That’s the intriguing question raised in a new report by the Centre for Cities that argues there is no shortage of land for new building - just a failure of the system that controls it. If the UK was a football pitch, all the developed land would fit into one penalty area and all the housing would cover just a third of the centre circle.

None of the main parties has the solution, it argues: Labour’s targets were ‘cumbersome and bureaucratic’ but failed to recognise the importance of building in the areas of highest demand; Tory council tax incentives won’t be remotely enough to encourage development when local power to resist it will be strengthened by the abolition of regional planning; and Lib Dem reliance on filling empty homes would only solve a fraction of the problem.

The alternative? Scrap the brownfield land target, and relax green belt protection and devolve power over both to local authorities. Give them real incentives to build and reduce their discretion over new development.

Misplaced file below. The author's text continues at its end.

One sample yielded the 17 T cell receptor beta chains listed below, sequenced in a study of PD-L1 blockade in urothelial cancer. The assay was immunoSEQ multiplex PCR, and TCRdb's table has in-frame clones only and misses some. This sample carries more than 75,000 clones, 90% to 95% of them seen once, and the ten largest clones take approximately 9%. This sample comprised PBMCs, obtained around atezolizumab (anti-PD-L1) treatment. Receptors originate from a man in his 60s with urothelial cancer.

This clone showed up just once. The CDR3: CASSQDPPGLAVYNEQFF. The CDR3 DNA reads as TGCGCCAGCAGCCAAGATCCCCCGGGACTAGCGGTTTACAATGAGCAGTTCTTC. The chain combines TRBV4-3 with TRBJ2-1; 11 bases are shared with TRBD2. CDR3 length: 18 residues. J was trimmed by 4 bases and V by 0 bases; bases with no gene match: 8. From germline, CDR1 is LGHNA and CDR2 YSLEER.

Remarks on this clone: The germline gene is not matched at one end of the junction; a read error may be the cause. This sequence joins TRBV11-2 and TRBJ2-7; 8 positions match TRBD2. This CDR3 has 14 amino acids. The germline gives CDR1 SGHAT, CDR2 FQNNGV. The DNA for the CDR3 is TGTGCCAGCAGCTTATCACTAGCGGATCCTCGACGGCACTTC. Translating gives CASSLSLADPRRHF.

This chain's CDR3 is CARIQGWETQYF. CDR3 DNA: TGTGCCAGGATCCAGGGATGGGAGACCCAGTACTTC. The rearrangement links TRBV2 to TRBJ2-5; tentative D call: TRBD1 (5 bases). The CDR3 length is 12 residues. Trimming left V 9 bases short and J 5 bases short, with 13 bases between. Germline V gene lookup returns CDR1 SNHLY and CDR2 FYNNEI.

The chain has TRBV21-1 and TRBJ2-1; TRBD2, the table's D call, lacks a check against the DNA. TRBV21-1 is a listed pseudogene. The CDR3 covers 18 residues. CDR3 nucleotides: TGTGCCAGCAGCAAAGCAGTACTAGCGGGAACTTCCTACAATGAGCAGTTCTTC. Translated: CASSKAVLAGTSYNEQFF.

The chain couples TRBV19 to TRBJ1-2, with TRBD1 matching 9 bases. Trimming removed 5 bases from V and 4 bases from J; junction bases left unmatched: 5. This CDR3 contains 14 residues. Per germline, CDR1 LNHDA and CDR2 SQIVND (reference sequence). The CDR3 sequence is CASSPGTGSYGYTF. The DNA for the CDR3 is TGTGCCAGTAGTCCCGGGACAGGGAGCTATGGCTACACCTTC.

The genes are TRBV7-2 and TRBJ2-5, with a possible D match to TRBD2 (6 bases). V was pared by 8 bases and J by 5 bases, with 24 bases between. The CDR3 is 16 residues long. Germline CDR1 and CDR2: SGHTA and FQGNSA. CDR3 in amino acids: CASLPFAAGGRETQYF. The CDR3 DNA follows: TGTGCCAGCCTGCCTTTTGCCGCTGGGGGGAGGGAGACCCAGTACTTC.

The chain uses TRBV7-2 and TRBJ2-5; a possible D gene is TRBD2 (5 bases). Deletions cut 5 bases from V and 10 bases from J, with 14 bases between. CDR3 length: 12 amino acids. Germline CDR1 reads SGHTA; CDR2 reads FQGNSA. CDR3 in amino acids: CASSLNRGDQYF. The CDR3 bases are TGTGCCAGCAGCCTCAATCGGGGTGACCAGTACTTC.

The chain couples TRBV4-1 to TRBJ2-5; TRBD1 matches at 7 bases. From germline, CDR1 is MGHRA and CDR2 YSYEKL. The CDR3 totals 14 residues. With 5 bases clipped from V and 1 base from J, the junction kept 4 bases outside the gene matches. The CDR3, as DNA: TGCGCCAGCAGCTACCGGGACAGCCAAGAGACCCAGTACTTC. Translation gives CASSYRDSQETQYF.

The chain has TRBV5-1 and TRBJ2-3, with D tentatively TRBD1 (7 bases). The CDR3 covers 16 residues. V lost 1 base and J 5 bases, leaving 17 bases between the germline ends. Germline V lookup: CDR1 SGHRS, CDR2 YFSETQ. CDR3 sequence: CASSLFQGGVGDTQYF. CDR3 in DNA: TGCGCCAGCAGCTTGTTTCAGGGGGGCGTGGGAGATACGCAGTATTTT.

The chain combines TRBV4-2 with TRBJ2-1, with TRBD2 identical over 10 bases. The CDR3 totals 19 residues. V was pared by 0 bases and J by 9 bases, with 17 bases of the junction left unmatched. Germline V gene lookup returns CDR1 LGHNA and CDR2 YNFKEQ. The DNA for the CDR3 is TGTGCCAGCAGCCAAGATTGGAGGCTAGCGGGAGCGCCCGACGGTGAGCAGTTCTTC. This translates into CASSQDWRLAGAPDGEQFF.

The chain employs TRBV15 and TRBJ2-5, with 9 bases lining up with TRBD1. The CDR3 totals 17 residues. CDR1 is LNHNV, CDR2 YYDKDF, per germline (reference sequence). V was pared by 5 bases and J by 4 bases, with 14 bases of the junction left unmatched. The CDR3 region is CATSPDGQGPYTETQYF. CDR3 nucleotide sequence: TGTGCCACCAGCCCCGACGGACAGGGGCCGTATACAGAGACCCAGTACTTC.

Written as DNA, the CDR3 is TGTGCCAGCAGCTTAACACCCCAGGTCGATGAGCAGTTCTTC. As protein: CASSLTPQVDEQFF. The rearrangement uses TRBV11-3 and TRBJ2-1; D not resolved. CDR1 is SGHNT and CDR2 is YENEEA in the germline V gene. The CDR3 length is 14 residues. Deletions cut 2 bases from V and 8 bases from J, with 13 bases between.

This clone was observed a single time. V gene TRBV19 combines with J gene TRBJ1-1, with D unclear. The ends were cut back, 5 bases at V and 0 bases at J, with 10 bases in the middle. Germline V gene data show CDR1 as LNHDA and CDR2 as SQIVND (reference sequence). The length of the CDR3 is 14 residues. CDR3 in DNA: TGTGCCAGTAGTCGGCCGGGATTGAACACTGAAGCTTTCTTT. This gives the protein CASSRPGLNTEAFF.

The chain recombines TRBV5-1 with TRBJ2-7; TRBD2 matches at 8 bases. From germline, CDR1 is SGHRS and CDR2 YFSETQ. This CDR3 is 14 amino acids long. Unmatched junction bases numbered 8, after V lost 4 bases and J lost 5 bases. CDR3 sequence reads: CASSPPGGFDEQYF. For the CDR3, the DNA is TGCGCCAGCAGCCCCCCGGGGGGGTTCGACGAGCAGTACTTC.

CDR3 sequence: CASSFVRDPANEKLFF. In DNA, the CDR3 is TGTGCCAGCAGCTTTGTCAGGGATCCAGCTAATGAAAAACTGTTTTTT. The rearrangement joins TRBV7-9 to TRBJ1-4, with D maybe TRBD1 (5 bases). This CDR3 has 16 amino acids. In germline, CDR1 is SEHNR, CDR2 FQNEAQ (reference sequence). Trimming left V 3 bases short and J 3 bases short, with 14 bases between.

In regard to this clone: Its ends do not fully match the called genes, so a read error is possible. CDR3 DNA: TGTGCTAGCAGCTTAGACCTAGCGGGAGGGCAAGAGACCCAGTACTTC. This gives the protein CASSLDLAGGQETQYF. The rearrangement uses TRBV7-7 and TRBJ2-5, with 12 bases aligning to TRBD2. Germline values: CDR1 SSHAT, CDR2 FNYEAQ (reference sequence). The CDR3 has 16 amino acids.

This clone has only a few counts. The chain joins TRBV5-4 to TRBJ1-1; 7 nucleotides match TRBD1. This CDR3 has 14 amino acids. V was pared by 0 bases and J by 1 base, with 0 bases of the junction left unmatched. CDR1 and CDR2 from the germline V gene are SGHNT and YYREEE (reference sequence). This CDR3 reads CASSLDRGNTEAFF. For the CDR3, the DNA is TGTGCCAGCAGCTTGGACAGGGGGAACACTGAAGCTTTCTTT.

The big (though not totally new) idea is local land auctions that would work a bit like the mobile phone auctions that raised billions for the Treasury. 

A council would announce a periodic land auction, perhaps every five years. Landowners would offer land for development and the price they would accept. The council decides which land to allocate for development as part of the local plan. Then it specifies what kind of development will be acceptable, what infrastructure will be provided by the developer or by public agencies and offers the land for sale to the highest bidder. 

The council earns the difference between the sell price of the landowner and the buy price of the developer, which the report estimates would work out at £76,000 per home in the South East (compared to £7,000 under the Conservative council tax plan and £10,000 under the community infrastructure levy).